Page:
There are hundreds of reasons that mailbox providers could place your email in the spam folder. 

Here are the most common reasons we see and how to fix them!

Sending From a Public Domain
If you are sending messages from a free domain like gmail.com, yahoo.com, etc., your messages will likely go to the spam folder. You'll want to be sure to send mail from a domain that you own and that matches your branding.

Sending Internal Mail
Are you sending messages to the same domain that the message is coming from? For example, sending from info@exampledomain.com to bob@exampledomain.com. If so, it's common for these internal messages to go to spam. This is because your mailbox sees that it's receiving a message from itself, but it knows that it didn't send the message (ConvertKit did). This makes your mailbox think it's being spoofed, and it sends the message to spam.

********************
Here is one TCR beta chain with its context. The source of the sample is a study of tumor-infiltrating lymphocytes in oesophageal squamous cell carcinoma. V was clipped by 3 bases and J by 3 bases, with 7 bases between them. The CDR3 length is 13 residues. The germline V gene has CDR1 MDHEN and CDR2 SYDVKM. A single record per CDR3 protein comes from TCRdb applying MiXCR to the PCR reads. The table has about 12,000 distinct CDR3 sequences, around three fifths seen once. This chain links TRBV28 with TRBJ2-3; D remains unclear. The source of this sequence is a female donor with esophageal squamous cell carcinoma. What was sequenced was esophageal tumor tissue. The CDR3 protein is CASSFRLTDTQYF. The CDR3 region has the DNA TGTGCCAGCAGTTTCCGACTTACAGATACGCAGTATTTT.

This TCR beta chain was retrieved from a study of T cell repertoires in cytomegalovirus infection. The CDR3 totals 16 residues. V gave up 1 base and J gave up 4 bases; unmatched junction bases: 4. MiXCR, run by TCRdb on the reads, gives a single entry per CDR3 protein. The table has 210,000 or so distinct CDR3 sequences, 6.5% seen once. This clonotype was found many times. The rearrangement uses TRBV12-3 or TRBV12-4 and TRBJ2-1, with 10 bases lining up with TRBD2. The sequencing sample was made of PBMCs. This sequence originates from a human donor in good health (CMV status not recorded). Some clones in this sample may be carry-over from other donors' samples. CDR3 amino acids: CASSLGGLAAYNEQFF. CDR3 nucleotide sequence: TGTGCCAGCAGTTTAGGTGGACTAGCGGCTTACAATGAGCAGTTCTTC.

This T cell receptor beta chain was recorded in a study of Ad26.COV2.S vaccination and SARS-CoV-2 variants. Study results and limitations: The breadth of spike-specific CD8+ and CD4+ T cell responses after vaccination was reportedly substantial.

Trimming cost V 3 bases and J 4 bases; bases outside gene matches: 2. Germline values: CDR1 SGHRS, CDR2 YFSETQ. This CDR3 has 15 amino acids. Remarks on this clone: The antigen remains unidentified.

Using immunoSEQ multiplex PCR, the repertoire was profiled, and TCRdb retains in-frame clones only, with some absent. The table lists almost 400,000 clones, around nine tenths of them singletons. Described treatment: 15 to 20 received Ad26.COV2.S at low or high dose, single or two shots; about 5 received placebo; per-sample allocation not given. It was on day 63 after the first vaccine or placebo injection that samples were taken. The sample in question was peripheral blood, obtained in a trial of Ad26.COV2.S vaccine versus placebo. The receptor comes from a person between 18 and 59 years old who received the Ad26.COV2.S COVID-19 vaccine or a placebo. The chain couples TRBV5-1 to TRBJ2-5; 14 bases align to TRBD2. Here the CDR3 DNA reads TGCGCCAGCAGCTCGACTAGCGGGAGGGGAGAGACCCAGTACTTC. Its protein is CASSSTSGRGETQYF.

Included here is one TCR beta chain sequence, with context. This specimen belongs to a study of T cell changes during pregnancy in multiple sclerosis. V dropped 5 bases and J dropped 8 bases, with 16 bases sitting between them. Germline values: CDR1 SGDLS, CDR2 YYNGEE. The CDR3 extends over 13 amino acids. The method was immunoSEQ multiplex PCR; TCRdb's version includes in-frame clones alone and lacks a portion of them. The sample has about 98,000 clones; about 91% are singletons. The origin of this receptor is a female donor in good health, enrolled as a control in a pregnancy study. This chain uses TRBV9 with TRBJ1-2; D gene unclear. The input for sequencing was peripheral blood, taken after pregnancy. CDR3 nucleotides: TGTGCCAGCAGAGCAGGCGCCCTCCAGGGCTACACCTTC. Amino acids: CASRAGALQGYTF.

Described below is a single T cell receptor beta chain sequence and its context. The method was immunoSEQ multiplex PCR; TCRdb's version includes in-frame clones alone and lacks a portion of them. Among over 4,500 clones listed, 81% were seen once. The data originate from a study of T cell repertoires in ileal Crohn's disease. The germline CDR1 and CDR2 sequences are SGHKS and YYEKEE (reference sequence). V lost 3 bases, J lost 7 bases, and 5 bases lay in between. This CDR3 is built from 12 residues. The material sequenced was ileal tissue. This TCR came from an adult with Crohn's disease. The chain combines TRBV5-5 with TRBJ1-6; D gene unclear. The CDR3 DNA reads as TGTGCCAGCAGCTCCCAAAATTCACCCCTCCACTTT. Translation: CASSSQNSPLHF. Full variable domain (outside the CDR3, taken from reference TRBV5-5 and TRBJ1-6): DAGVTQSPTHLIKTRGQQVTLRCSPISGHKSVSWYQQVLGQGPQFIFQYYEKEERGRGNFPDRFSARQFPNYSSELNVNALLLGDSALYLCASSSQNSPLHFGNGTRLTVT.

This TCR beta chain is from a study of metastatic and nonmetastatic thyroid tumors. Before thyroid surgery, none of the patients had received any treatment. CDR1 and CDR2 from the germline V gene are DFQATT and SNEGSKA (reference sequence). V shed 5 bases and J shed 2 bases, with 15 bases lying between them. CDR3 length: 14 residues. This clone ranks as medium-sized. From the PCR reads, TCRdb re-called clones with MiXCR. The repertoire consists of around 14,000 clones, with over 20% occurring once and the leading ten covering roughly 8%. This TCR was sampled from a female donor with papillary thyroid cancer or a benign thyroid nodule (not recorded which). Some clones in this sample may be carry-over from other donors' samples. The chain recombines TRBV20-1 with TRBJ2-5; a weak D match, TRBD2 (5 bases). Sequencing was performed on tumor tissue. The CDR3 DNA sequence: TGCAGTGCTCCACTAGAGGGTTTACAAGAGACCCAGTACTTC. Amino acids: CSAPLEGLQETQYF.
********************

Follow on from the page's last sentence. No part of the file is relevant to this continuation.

If you're just sending internal mail to test your messages, I'd recommend using a free email like gmail.com. If you need to send mail internally outside of testing, you'll want to have the person who manages mail for your domain whitelist ConvertKit's IPs.

DMARC
If the domain you use to send mail has a DMARC policy but you haven't verified the domain in ConvertKit, your messages will likely go to spam. Check out this article for instructions on how to ensure your ConvertKit messages pass DMARC.

Listbombing
If you collect subscribers through online signup forms, there's a chance you're being affected by listbombing. We explain what listbombing is, and how to fix it, here: https://help.convertkit.com/en/?q=listbombs

List Health & List Collection
If all of the technical pieces above are covered, list health and list collection are the next most important factors to determine deliverability. Be sure that:


To learn more about why messages go to the inbox or spam folder, check out our Deliverability 101 article.

Did this answer your question?